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Northwest and mechanics still talking
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Mechanics union contract coordinator Jeff Mathews said after a long bargaining session Tuesday night that people on both sides are "in good spirits." (MPR Photo/Mark Zdechlik)
Negotiators for Northwest Airlines and its mechanics union will be back at the bargaining table again Wednesday, for talks aimed at reaching a contract agreement before Friday night's strike deadline.

Washington D.C. — The negotiators have been meeting at the Washington D.C. offices of the National Mediation Board since Monday. On Tuesday they worked for nearly 13 hours.

The airline hasn't commented since the negotiations began. Union leaders say they're closer to agreement with Northwest on some contract language issues than they were at the beginning of the week. However, the union says the major issues of pay and job cuts have not yet been addressed.

"It still remains very professional and everybody is in, I would characterize it as good spirits," said Jeff Mathews of the mechanics union as the talks ended late Tuesday night.

A union source told Minnesota Public Radio News the mechanics want to know how much annual savings the airline achieved by laying off nearly 700 of its members earlier this year.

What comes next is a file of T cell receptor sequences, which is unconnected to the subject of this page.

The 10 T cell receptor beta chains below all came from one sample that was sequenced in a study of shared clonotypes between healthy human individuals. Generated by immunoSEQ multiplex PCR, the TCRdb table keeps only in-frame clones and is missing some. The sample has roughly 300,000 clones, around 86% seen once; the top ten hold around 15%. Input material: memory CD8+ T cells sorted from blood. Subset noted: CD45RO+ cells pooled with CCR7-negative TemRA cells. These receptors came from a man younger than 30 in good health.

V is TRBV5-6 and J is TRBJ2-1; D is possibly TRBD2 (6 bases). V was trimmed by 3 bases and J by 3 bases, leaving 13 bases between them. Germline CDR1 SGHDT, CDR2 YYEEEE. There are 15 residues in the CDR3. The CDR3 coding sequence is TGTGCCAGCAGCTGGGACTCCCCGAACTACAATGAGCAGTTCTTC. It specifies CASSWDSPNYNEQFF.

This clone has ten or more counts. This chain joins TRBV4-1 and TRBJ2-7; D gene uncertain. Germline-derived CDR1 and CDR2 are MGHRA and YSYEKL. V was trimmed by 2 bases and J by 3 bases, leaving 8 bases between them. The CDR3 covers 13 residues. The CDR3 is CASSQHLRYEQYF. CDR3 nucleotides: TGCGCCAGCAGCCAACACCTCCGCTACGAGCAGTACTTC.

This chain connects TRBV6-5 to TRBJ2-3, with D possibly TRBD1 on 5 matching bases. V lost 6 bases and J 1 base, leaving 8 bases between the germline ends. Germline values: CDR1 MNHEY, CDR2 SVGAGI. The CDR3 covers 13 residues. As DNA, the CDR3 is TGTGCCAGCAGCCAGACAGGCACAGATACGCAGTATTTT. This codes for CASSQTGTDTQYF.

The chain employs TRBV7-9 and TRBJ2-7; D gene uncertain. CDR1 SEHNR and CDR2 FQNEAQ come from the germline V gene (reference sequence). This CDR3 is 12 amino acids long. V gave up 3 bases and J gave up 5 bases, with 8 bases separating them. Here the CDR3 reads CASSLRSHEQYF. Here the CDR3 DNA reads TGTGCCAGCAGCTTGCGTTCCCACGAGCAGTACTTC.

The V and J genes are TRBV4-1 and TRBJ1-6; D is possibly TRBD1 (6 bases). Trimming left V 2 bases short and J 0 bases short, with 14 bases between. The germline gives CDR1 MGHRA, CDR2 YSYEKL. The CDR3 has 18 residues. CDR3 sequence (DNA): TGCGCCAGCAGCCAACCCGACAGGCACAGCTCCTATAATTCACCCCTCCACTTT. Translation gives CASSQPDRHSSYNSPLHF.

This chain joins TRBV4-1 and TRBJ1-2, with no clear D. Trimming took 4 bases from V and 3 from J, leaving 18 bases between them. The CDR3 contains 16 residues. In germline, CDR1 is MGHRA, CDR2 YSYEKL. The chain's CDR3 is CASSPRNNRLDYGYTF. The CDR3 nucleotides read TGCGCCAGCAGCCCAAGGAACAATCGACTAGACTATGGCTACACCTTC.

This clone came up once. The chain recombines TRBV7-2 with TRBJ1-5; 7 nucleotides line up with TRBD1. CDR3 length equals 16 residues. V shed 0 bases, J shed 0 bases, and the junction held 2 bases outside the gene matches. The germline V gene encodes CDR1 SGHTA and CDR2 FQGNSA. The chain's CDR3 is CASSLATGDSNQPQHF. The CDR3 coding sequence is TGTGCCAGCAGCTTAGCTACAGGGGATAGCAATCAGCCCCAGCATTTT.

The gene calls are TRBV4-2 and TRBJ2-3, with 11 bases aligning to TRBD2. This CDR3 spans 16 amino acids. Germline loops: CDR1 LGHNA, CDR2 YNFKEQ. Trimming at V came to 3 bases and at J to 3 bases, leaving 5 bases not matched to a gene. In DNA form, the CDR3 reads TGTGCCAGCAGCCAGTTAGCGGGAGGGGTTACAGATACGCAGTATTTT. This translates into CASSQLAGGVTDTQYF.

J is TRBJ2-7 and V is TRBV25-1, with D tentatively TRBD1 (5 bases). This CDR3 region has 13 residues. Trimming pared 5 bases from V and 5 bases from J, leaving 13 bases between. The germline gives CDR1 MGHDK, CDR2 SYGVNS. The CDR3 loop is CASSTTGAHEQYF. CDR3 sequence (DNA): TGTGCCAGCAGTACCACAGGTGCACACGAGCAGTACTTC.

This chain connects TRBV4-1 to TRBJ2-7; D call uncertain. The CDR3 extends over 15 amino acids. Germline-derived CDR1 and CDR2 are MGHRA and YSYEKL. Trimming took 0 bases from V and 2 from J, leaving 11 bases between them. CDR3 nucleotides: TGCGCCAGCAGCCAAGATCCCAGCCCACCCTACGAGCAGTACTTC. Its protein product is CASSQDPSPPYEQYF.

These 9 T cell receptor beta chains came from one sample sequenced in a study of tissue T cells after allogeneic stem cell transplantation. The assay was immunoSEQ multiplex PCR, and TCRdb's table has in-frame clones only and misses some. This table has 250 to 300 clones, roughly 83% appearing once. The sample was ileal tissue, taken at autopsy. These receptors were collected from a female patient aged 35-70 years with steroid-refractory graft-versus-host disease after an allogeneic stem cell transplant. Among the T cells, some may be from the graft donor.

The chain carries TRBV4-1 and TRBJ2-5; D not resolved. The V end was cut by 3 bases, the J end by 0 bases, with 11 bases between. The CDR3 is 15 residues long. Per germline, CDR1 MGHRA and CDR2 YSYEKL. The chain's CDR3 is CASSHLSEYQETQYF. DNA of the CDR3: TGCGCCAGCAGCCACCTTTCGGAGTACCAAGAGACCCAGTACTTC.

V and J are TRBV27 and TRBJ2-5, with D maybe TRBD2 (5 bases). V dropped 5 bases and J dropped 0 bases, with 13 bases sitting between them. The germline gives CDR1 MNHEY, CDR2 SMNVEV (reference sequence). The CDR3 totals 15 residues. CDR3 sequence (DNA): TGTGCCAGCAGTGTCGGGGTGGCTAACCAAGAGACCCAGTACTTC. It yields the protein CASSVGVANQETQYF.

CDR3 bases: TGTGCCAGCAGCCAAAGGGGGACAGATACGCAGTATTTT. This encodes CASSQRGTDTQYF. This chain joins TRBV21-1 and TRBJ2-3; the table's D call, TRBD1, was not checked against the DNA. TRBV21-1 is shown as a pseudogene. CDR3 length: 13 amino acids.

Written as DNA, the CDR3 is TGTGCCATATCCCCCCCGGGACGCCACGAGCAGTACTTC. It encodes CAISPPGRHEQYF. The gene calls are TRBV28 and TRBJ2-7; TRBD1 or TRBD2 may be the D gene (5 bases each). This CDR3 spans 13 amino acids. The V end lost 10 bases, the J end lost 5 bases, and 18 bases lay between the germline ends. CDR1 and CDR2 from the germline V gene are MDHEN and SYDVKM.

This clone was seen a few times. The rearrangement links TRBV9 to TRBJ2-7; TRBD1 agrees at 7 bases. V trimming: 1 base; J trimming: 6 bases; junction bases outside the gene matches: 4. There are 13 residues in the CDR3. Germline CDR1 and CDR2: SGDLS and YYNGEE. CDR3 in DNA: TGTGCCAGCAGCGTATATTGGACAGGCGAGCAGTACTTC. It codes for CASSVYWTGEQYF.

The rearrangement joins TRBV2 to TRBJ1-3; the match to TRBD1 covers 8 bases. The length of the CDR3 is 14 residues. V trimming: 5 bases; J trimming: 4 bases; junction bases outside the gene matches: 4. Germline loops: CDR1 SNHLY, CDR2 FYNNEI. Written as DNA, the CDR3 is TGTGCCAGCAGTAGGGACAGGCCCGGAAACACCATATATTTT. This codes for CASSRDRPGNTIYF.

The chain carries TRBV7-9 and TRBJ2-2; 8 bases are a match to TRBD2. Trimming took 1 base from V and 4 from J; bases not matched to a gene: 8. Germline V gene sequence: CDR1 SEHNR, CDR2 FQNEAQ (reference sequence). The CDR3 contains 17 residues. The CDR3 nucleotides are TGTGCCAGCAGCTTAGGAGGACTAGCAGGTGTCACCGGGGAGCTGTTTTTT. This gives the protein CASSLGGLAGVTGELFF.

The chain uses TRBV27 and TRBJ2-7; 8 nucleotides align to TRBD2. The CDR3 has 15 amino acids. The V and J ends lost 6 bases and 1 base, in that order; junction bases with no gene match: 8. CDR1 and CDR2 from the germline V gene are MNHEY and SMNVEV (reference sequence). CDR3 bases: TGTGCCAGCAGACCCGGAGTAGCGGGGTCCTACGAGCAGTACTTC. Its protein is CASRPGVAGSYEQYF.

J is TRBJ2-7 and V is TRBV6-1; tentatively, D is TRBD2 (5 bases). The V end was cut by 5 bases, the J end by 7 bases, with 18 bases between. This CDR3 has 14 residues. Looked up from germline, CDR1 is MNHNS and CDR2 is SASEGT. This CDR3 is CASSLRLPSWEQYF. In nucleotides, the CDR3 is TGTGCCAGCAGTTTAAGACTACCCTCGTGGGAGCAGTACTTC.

Having that number of people out of work will be a significant negative development for our local economy, and the workers and their families.
- Gov. Tim Pawlenty

Minnesota Gov. Tim Pawlenty says he's worried about the economic impact of a Northwest mechanics strike.

Pawlenty says he's met with both sides in the labor dispute, but has no authority in the talks. The governor says he hopes a deal is reached before the strike deadline.

But if the mechanics do walk off the job, Pawlenty says there could be a mixed impact.

"Northwest says they're committed to flying a full schedule, which, if that holds true, then the impact on the traveling public may be minimal. We don't know if they'll be able to sustain the full schedule or not," says Pawlenty. "But having that number of people out of work will be a significant negative development for our local economy, and the workers and their families."

Meanwhile, new reports show Northwest Airlines spent $976,000 in lobbying expenses in the first six months this year, pushing for pension relief legislation to help the airline stay out of bankruptcy. The airline listed the pension relief bill, along with a host of other pieces of legislation, on its most recent lobbying report.

The reports don't break down how much money Northwest spent on each bill, and Northwest wouldn't provide that information.

Financial analyst and CEO Vaughn Cordle of AirlineForecasts in Washington said pension relief would help Northwest avoid huge payments in the next few years.

(The Associated Press contributed to this report)